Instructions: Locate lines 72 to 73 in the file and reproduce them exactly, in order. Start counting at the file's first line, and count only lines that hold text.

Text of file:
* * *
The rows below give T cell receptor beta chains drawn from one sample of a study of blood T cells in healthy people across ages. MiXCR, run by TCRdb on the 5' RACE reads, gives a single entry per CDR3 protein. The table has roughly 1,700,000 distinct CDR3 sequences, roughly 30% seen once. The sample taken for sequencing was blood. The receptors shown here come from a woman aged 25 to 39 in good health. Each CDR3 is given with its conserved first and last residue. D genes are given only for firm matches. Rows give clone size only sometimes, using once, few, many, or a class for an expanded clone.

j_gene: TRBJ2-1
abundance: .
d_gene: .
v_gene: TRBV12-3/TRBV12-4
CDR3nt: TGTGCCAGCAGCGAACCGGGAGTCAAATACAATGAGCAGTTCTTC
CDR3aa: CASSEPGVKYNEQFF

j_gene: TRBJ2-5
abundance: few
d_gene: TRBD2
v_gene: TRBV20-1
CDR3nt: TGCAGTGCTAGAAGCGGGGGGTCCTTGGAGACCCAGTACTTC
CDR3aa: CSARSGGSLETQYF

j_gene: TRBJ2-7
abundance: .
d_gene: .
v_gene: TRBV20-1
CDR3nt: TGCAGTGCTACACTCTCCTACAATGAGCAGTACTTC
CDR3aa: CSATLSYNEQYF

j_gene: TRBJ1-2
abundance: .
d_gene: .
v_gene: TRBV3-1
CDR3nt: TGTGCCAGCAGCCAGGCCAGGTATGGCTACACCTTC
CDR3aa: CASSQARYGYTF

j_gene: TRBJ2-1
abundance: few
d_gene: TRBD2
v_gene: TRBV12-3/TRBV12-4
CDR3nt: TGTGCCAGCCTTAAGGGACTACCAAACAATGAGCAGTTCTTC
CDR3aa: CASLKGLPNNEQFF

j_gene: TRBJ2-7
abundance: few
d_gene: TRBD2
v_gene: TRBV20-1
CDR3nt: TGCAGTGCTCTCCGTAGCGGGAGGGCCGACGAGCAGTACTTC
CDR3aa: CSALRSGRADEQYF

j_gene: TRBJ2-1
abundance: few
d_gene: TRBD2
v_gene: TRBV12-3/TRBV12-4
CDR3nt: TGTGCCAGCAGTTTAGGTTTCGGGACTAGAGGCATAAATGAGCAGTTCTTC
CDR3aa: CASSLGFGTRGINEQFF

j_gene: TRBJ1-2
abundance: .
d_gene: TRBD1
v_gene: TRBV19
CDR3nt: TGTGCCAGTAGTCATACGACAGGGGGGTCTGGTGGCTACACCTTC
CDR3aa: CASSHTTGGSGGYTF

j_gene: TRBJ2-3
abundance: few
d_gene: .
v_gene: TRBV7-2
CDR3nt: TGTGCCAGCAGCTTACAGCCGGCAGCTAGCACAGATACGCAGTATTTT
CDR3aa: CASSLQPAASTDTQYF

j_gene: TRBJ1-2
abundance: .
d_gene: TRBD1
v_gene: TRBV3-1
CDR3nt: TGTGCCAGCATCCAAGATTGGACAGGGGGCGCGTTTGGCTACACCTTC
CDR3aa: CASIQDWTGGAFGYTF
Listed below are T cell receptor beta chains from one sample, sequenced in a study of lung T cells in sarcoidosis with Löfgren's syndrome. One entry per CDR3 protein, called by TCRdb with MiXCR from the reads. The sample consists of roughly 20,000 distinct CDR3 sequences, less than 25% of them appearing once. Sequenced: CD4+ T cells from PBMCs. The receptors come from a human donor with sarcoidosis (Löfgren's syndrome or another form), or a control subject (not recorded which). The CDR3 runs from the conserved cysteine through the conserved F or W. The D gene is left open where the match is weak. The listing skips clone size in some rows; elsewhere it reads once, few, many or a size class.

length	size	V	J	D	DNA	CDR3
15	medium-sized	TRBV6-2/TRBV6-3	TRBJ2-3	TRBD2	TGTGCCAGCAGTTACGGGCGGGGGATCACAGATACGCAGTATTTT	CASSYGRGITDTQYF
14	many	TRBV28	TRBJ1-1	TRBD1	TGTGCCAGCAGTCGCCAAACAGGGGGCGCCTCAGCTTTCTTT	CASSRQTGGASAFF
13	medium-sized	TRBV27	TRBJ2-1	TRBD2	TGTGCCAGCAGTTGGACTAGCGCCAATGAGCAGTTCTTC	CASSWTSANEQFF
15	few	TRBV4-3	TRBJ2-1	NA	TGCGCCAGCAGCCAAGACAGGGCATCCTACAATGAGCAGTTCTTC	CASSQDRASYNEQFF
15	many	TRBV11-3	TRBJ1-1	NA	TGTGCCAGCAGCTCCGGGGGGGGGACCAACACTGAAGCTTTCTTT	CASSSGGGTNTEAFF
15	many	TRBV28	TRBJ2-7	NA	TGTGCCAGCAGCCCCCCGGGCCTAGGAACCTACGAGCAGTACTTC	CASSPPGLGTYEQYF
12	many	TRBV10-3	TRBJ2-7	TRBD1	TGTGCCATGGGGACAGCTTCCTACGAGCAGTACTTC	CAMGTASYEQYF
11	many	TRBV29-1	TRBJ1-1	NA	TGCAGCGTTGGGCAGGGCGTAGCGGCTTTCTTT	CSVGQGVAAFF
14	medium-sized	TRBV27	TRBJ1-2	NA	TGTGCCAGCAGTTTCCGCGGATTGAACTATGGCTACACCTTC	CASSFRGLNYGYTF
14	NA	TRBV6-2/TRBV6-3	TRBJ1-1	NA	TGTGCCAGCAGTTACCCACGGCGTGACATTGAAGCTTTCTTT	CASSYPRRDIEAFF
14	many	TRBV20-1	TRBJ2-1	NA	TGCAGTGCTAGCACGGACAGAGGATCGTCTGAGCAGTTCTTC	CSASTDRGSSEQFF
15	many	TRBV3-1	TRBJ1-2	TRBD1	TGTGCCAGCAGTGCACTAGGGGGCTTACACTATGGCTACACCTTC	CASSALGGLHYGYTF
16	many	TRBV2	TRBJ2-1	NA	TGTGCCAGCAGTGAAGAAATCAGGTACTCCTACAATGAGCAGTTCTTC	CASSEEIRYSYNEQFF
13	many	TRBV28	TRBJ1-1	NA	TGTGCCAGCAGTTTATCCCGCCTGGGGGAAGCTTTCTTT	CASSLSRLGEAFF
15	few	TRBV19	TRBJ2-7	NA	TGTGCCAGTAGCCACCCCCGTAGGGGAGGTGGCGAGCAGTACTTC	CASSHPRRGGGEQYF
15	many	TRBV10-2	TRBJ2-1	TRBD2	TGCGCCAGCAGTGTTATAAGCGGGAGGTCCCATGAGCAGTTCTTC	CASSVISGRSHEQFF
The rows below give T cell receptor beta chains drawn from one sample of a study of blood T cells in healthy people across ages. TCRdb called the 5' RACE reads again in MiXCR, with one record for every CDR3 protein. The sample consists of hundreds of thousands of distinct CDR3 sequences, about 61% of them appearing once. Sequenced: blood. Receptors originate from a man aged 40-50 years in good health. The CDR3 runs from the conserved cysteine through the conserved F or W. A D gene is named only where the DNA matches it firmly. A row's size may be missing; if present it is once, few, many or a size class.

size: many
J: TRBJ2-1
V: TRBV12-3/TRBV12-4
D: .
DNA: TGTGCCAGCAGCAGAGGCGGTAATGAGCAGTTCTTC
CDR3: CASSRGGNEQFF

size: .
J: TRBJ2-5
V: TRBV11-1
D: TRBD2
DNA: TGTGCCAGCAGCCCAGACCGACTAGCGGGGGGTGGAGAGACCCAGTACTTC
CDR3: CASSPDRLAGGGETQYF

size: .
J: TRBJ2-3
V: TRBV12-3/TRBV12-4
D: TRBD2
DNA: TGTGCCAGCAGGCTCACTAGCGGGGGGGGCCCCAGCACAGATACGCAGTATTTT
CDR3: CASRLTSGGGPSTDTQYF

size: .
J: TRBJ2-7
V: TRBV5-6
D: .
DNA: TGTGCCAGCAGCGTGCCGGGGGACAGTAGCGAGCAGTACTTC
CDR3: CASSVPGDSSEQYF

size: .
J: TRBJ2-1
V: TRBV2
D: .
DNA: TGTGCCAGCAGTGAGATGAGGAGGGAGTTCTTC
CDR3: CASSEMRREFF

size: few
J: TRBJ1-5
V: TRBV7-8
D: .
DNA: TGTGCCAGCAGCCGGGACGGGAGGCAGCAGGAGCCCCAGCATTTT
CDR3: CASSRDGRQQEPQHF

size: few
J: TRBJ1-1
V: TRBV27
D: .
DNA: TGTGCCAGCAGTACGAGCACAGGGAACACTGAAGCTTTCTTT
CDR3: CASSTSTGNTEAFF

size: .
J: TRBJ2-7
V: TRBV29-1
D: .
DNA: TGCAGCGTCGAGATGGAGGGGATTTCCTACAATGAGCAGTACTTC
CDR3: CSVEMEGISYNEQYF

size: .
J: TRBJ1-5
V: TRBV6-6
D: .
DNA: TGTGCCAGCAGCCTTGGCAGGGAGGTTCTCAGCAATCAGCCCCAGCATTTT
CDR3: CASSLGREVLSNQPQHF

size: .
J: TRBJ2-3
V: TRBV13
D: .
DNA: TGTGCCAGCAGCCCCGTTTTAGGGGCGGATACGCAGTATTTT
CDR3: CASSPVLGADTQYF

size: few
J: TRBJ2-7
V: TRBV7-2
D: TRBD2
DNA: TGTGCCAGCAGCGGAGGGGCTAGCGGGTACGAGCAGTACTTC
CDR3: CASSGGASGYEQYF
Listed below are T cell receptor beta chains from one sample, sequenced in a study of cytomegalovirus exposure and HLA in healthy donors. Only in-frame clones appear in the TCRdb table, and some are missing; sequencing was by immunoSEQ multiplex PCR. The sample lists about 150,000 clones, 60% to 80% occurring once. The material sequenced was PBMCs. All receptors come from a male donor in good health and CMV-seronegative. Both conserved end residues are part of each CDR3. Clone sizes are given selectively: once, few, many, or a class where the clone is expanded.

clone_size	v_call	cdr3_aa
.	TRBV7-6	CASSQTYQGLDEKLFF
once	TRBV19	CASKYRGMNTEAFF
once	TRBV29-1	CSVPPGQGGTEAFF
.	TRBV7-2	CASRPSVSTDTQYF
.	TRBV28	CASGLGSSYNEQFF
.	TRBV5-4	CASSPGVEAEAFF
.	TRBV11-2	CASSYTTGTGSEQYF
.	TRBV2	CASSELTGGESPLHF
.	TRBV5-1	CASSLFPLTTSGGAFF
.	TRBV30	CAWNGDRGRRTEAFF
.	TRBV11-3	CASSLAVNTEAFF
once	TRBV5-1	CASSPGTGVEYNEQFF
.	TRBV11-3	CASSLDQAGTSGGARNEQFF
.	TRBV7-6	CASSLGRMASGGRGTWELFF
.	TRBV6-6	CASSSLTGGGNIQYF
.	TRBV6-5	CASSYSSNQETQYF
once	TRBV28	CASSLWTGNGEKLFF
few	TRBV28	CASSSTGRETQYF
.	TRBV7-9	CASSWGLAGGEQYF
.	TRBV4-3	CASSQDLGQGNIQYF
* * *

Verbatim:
14	medium-sized	TRBV27	TRBJ1-2	NA	TGTGCCAGCAGTTTCCGCGGATTGAACTATGGCTACACCTTC	CASSFRGLNYGYTF
14	NA	TRBV6-2/TRBV6-3	TRBJ1-1	NA	TGTGCCAGCAGTTACCCACGGCGTGACATTGAAGCTTTCTTT	CASSYPRRDIEAFF